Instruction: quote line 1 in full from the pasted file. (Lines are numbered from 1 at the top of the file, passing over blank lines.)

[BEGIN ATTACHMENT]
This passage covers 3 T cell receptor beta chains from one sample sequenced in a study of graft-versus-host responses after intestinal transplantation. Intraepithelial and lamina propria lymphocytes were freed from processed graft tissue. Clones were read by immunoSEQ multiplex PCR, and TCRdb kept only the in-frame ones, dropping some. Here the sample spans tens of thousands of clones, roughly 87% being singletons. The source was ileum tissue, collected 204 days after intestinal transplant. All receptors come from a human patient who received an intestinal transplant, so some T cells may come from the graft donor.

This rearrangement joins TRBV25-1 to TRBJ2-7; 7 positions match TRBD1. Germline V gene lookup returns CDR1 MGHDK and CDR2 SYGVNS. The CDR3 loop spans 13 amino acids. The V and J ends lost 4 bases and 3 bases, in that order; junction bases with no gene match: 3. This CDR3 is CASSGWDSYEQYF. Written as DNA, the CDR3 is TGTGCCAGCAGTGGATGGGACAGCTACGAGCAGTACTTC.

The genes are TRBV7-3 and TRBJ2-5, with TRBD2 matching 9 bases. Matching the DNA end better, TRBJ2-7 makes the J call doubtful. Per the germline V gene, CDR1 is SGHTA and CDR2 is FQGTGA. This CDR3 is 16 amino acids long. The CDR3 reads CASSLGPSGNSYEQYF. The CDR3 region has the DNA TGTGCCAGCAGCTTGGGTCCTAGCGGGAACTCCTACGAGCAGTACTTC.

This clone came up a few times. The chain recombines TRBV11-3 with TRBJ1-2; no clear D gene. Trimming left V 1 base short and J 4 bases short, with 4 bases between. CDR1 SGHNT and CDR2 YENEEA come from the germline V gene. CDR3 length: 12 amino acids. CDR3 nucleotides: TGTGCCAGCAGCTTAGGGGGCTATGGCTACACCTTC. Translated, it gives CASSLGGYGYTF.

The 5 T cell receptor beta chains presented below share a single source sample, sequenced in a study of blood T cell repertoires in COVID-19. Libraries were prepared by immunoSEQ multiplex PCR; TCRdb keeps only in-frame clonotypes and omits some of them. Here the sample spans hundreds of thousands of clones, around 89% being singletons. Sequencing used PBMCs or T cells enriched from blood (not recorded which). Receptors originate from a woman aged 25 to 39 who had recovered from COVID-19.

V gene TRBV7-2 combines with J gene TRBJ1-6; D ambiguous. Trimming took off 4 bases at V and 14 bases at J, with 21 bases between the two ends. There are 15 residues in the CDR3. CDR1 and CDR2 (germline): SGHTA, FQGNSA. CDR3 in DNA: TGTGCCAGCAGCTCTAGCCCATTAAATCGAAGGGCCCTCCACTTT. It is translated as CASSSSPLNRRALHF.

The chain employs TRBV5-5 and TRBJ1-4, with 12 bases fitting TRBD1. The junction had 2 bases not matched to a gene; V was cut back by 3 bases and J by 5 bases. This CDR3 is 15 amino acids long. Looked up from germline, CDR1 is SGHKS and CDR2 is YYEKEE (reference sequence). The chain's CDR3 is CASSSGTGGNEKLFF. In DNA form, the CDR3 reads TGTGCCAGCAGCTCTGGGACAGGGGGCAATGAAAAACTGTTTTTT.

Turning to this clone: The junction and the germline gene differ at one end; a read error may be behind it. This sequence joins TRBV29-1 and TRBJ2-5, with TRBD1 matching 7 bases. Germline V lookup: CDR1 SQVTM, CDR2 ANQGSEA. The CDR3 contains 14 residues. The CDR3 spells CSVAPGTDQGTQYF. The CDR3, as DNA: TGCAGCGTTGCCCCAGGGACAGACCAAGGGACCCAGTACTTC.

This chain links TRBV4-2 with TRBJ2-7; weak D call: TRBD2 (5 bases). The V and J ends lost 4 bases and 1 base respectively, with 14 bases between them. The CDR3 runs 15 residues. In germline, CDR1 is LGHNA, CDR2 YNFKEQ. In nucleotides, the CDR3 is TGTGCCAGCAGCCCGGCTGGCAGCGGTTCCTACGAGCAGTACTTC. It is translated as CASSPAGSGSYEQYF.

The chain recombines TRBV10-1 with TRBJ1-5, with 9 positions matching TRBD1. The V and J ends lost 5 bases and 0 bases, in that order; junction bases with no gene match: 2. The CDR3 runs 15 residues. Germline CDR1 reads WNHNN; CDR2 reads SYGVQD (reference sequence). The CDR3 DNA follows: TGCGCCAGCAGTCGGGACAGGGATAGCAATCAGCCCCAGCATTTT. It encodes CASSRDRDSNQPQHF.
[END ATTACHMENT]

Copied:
This passage covers 3 T cell receptor beta chains from one sample sequenced in a study of graft-versus-host responses after intestinal transplantation. Intraepithelial and lamina propria lymphocytes were freed from processed graft tissue. Clones were read by immunoSEQ multiplex PCR, and TCRdb kept only the in-frame ones, dropping some. Here the sample spans tens of thousands of clones, roughly 87% being singletons. The source was ileum tissue, collected 204 days after intestinal transplant. All receptors come from a human patient who received an intestinal transplant, so some T cells may come from the graft donor.